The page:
Update on cerumen and ceruminolytics.
The distinction between cerumen and earwax notwithstanding, for the purposes of this article, I will refer to both as cerumen.
Physical properties of cerumen
Cerumen has a surprising variety of colors, ranging from golden-yellow to light brown to dark brown to black. The true color of a cerumen bolus cannot be determined by just looking at it; you must smear a sample so that it thins out in order to determine its true color. The pigment responsible for the color of cerumen has yet to be identified.
One can look at the external ear canal as a simple skin-lined tube. The skin that lines the external ear canal is contiguous with the skin that covers the surface of the body. The epithelium of the skin on all other parts of the body sheds its keratin squames in response to friction caused by bathing, contact with clothing and bedding, etc. However, there is no friction inside the ear canal to promote the shedding of the superficial layer of keratin. In response to this limitation, the ear canal has developed a technique called migration. Migration is a mechanism by which the superficial keratin squames move laterally from the eardrum to the outer ear.
Different types of cerumen
Cerumen is classified as either dry or wet. Wet cerumen is subdivided as either soft or hard.
Dry vs wet. Orientals have a much different type of cerumen than do non-Orientals. The cerumen in Orientals--and only in Orientals--is a dry, flaky, golden-yellow keratin squame known as rice-bran wax. Cerumen in non-Orientals is brown and wet, and it can be either soft or hard (figure). There is a hereditary mechanism behind the development of cerumen in that the dry cerumen allele is recessive to the wet allele. Interestingly enough, rice-bran wax is associated with a lower incidence of breast cancer. But perhaps this should not be surprising because both the ceruminous glands and the breasts are exocrine glands.
Soft vs hard. Aside from the obvious, several factors differentiate soft and hard cerumen:
* Soft cerumen is more common in children, and hard cerumen is more common in adults.
* Soft cerumen is moist and sticky, whereas hard cerumen has a dry, desiccated consistency.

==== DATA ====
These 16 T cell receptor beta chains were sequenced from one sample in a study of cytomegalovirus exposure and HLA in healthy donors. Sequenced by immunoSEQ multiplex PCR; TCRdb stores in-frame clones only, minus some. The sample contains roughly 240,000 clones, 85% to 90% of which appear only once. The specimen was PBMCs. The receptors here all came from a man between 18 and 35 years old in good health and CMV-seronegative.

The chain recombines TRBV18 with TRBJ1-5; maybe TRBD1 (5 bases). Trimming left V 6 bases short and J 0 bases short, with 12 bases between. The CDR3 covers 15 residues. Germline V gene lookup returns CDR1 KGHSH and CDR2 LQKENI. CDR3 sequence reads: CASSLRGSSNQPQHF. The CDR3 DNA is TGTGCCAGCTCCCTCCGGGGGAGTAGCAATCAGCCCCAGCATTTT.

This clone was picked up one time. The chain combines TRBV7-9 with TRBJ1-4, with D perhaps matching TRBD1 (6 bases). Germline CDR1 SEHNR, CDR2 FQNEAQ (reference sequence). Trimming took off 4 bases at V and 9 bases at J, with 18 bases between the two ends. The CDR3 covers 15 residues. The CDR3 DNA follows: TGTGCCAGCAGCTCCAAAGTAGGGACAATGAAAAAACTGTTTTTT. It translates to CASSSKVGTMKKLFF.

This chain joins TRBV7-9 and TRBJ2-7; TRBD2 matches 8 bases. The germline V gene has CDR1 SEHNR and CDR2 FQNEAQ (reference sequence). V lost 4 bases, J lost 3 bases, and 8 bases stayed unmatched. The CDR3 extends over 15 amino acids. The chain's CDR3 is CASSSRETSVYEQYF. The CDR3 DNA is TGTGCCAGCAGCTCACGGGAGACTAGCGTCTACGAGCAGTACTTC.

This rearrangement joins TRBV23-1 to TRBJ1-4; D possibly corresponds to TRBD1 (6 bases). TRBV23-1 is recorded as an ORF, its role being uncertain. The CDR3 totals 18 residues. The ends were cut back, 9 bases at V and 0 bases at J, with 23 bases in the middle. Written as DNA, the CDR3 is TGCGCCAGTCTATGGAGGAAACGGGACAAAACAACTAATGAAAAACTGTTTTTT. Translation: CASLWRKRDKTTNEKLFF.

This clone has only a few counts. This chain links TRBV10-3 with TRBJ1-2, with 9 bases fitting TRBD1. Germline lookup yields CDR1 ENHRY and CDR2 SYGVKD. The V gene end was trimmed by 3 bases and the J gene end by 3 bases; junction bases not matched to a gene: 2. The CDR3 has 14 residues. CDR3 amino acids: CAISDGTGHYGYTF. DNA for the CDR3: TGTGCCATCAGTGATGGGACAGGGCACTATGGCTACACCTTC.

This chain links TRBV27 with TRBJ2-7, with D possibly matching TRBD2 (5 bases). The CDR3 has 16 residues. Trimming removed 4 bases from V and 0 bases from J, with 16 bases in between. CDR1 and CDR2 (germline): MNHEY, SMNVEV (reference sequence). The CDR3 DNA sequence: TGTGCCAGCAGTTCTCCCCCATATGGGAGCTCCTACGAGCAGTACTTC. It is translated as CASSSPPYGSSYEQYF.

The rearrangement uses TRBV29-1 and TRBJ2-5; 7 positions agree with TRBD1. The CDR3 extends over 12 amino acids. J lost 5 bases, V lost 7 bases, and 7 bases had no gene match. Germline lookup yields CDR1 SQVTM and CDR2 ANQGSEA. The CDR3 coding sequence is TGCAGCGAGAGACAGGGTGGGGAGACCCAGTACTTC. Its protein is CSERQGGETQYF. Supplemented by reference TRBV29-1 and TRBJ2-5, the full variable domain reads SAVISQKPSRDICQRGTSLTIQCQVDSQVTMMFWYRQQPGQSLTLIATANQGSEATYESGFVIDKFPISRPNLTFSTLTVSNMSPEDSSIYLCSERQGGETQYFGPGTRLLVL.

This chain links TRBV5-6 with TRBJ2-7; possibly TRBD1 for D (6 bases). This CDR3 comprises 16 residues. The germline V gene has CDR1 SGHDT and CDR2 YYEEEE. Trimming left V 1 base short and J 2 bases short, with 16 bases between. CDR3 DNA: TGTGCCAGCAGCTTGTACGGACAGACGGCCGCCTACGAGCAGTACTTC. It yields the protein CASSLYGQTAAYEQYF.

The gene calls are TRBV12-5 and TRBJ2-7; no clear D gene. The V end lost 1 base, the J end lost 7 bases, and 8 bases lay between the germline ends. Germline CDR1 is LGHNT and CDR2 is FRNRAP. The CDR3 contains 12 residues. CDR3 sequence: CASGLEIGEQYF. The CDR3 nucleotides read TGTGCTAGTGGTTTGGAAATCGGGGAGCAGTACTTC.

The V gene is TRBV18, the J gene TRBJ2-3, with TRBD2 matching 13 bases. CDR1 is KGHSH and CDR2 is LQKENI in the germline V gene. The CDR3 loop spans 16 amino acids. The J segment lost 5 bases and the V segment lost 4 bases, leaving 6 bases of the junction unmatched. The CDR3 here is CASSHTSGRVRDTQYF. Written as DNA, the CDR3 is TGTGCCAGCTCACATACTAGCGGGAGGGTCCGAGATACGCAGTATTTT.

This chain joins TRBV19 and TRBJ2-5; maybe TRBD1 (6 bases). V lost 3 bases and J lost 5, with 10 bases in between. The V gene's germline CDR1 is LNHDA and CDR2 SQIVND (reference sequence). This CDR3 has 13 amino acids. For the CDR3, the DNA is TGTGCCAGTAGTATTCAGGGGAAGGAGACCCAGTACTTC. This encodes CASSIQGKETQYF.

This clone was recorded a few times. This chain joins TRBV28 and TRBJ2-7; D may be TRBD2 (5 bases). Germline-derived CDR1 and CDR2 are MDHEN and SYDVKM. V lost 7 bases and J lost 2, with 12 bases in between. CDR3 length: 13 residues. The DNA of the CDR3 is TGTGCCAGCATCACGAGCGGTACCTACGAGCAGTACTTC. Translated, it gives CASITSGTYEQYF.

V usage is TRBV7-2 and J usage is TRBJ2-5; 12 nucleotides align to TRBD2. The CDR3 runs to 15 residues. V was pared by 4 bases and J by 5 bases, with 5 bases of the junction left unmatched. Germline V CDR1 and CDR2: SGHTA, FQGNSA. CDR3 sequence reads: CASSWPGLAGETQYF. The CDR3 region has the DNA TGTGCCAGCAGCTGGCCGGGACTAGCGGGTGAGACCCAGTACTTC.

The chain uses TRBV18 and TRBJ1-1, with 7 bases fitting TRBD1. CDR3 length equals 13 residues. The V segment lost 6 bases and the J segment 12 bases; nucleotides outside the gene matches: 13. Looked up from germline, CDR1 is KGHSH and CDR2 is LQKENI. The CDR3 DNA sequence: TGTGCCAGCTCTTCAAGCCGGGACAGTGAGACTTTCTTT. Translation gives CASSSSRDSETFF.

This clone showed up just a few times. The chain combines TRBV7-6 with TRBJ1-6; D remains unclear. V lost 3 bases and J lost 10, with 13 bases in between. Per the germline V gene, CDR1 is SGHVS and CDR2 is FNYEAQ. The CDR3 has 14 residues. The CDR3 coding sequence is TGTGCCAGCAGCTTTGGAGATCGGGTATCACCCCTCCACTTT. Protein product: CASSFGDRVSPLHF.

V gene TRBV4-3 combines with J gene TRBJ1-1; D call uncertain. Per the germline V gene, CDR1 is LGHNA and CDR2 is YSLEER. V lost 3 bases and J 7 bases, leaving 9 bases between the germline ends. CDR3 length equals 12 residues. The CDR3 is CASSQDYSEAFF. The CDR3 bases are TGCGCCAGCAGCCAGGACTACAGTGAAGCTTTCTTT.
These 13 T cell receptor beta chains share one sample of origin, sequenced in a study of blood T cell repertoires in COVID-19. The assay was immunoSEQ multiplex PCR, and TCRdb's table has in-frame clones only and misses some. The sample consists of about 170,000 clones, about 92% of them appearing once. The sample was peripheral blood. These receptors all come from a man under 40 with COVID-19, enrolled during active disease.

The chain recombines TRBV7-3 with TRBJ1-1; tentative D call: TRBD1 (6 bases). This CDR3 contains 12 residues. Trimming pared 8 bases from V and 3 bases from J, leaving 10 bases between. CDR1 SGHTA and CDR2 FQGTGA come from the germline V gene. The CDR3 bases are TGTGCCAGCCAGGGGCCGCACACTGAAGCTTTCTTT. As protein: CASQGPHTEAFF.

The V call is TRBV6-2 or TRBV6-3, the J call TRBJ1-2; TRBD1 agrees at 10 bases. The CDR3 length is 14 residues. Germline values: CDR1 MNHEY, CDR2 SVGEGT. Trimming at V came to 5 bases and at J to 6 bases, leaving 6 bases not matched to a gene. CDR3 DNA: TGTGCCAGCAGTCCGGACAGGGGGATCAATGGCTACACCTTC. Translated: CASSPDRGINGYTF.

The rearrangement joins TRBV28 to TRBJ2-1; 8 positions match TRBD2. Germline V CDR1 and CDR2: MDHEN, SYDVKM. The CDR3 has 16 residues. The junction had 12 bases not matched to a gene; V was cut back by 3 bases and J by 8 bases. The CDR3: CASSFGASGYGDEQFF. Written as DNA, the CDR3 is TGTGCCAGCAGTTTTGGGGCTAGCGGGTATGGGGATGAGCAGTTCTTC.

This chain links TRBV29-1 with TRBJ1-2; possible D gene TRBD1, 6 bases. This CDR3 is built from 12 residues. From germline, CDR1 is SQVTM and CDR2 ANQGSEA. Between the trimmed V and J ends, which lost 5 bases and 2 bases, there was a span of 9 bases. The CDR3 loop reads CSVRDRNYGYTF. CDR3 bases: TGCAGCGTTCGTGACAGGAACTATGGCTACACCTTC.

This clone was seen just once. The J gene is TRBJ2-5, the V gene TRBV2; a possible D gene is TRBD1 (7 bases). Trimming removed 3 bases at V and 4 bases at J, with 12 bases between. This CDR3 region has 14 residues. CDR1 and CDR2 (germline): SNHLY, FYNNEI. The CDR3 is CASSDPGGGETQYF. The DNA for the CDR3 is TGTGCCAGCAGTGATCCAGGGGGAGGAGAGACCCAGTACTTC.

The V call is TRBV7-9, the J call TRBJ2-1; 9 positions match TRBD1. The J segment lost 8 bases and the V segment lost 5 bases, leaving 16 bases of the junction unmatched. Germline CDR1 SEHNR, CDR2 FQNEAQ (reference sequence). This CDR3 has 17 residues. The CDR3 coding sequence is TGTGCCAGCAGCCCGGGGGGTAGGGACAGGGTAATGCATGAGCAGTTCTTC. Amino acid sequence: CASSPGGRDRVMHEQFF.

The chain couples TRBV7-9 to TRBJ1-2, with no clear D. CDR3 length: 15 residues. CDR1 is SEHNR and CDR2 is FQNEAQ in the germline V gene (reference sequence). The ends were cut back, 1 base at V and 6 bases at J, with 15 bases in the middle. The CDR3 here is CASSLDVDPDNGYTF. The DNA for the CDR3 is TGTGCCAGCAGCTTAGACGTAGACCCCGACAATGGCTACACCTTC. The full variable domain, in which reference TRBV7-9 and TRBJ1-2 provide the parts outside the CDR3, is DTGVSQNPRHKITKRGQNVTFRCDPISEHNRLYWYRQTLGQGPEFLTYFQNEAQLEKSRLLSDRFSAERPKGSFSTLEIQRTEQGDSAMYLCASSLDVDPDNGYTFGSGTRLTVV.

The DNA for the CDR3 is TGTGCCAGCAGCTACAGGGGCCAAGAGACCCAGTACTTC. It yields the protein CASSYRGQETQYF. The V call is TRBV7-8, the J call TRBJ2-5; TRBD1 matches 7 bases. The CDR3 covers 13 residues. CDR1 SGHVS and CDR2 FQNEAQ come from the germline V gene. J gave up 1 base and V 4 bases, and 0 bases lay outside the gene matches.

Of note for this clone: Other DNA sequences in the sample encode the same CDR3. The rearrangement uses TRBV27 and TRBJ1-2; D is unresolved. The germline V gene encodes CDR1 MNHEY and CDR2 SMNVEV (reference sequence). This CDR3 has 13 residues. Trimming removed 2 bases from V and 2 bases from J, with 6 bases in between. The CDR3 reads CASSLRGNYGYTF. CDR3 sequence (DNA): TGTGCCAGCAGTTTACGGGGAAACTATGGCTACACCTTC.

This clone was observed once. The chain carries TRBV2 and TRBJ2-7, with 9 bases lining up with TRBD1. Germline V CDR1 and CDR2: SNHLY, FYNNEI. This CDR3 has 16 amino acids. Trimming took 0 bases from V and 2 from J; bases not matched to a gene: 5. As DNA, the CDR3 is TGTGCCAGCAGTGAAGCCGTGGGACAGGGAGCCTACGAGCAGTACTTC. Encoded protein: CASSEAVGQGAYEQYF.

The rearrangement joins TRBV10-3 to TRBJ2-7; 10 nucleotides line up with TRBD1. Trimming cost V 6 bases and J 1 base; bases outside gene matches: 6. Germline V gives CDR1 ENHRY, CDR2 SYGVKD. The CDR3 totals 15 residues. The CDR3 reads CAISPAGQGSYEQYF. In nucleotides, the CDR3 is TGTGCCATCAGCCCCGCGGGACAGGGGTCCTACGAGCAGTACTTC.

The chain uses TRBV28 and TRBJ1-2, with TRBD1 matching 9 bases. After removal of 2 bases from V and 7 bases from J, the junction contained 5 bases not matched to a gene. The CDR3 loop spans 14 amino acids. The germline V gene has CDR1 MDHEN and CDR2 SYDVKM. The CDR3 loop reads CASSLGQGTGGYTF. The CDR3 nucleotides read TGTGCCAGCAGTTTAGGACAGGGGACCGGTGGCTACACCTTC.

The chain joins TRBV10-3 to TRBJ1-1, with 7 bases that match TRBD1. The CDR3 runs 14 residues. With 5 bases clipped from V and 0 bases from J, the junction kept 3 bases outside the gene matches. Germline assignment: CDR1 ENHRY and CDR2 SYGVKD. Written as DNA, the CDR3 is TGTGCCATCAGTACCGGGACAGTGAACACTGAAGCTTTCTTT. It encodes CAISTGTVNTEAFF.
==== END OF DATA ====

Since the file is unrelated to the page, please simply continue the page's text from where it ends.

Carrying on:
* In soft cerumen, the sheets of keratin squames are small. In hard cerumen, the sheets are large, dense, and much more prominent.
* The corneocytes are expanded in soft cerumen, but not in hard cerumen.
* Hard cerumen is more likely to be impacted, and it is the type we usually see in office practice.
Causes of accumulation
The cause of cerumen accumulation is probably a failure of corneocyte separation. Dermatologists see a number of conditions that they call corneocyte retention disorders, and that is what cerumen accumulation appears to be.
Keratosis obturans. Some patients have a plug in the ear canal that is pearly white and is completely made up of densely compressed keratin squames. This type of plug is extremely difficult to remove. Left untreated, the keratin sheets will continue to desquamate into the lumen of the external auditory canal and the mass will continue to enlarge. Over time, the pressure of this expansion can cause erosion of the bony canal.
While doing research at the University of Toronto, we hypothesized that cerumen impaction is not a result of overproduction in the ceruminous glands, but a failure of individual corneocytes in the stratum corneum to separate. In normal individuals, corneocytes separate from each other as the stratum corneum migrates laterally from the deep external auditory canal through the deep superficial junction. As a consequence of this failure to separate, the large keratin sheets are not carried out by normal migration. Instead, they accumulate in the deep canal.
We postulated that patients whose corneocytes fail to separate probably lack some substance that destroys the attachments that bind individual corneocytes to each other, thereby maintaining the integrity of the superficial keratin layer. We called this missing ingredient keratinocyte attachment-destroying substance (KADS). It is our theory that KADS releases those attachments and allows the cells to break down into individual flakes and desquamate. In patients who do not have KADS, the keratin sheet does not break down as it reaches the superficial canal; instead, it maintains its integrity. As a result, it tends to roll back on itself, accumulate, and become coated with cerumen. Eventually, it forms a plug.